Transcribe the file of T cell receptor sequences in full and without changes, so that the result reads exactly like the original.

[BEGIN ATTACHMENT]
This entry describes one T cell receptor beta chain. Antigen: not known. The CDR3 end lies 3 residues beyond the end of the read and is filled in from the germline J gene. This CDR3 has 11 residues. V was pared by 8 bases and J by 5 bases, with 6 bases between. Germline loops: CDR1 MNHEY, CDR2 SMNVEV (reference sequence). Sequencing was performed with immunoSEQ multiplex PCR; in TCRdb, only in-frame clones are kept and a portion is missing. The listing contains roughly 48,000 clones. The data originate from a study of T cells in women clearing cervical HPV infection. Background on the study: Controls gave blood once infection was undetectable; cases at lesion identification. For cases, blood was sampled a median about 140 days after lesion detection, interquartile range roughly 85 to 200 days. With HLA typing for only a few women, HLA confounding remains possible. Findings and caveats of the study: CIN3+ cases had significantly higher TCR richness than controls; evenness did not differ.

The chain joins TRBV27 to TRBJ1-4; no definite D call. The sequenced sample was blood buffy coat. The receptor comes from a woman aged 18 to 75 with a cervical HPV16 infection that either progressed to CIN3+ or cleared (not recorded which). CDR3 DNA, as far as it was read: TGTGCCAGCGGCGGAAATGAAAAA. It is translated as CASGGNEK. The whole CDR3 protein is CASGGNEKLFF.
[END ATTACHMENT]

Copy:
This entry describes one T cell receptor beta chain. Antigen: not known. The CDR3 end lies 3 residues beyond the end of the read and is filled in from the germline J gene. This CDR3 has 11 residues. V was pared by 8 bases and J by 5 bases, with 6 bases between. Germline loops: CDR1 MNHEY, CDR2 SMNVEV (reference sequence). Sequencing was performed with immunoSEQ multiplex PCR; in TCRdb, only in-frame clones are kept and a portion is missing. The listing contains roughly 48,000 clones. The data originate from a study of T cells in women clearing cervical HPV infection. Background on the study: Controls gave blood once infection was undetectable; cases at lesion identification. For cases, blood was sampled a median about 140 days after lesion detection, interquartile range roughly 85 to 200 days. With HLA typing for only a few women, HLA confounding remains possible. Findings and caveats of the study: CIN3+ cases had significantly higher TCR richness than controls; evenness did not differ.

The chain joins TRBV27 to TRBJ1-4; no definite D call. The sequenced sample was blood buffy coat. The receptor comes from a woman aged 18 to 75 with a cervical HPV16 infection that either progressed to CIN3+ or cleared (not recorded which). CDR3 DNA, as far as it was read: TGTGCCAGCGGCGGAAATGAAAAA. It is translated as CASGGNEK. The whole CDR3 protein is CASGGNEKLFF.